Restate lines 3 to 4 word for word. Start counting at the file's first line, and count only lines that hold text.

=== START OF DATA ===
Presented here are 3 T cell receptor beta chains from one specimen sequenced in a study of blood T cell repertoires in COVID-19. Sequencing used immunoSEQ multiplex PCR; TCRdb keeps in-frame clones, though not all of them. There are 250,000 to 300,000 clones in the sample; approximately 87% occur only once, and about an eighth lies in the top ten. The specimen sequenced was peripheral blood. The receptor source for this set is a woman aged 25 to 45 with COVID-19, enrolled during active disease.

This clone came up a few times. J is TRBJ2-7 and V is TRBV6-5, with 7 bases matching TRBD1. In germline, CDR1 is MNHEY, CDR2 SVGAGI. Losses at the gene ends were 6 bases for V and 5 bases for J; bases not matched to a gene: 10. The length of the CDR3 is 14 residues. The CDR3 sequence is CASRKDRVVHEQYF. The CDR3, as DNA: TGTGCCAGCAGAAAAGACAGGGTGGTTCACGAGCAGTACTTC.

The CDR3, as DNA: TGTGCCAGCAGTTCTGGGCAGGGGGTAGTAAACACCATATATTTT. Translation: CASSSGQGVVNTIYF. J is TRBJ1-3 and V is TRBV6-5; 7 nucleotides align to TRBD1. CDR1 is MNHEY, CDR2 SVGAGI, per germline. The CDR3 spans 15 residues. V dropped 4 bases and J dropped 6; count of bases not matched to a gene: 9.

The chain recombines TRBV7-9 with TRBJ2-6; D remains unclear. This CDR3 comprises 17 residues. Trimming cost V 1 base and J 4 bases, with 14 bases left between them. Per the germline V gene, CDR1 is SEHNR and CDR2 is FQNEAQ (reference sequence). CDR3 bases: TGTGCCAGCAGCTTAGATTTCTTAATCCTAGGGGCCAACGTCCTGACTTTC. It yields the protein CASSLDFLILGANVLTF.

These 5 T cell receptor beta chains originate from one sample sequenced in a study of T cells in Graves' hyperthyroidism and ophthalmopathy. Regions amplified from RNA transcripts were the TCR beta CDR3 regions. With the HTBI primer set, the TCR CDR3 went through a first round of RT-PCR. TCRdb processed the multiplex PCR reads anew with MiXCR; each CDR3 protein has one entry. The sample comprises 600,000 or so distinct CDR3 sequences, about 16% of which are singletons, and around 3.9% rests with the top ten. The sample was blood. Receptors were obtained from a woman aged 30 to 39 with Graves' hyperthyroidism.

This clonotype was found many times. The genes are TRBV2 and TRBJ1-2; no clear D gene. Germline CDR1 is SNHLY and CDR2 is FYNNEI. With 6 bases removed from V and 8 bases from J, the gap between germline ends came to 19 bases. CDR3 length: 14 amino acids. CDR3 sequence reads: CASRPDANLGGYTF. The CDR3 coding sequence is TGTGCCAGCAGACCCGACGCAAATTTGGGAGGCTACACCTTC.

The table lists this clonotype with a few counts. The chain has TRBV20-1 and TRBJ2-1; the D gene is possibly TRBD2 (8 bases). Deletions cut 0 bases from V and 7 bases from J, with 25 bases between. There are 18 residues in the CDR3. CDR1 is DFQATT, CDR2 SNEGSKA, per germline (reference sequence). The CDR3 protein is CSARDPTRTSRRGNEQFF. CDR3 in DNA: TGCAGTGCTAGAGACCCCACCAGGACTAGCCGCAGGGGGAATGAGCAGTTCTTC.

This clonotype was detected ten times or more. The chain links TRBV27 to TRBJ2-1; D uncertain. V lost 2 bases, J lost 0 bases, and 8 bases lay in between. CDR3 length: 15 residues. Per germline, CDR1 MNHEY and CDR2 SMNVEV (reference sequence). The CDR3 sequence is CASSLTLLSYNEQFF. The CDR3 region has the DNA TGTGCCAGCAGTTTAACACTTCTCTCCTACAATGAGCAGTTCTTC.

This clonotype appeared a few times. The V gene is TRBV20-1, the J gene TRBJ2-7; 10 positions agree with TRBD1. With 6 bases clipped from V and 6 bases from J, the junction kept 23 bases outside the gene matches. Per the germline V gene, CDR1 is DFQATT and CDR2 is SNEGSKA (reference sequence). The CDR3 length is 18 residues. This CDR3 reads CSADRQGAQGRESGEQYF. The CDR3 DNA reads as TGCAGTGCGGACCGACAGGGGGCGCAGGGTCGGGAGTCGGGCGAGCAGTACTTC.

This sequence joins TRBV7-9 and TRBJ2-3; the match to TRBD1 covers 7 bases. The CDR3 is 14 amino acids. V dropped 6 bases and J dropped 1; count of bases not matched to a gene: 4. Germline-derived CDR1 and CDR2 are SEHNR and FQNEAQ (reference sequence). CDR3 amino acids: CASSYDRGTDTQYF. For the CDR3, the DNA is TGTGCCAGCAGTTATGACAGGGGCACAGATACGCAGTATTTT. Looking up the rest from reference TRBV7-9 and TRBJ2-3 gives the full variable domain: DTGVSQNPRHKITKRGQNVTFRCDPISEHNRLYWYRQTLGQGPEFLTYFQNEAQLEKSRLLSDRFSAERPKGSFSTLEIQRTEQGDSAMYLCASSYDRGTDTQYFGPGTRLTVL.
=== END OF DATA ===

The CDR3, as DNA: TGTGCCAGCAGTTCTGGGCAGGGGGTAGTAAACACCATATATTTT. Translation: CASSSGQGVVNTIYF. J is TRBJ1-3 and V is TRBV6-5; 7 nucleotides align to TRBD1. CDR1 is MNHEY, CDR2 SVGAGI, per germline. The CDR3 spans 15 residues. V dropped 4 bases and J dropped 6; count of bases not matched to a gene: 9.

The chain recombines TRBV7-9 with TRBJ2-6; D remains unclear. This CDR3 comprises 17 residues. Trimming cost V 1 base and J 4 bases, with 14 bases left between them. Per the germline V gene, CDR1 is SEHNR and CDR2 is FQNEAQ (reference sequence). CDR3 bases: TGTGCCAGCAGCTTAGATTTCTTAATCCTAGGGGCCAACGTCCTGACTTTC. It yields the protein CASSLDFLILGANVLTF.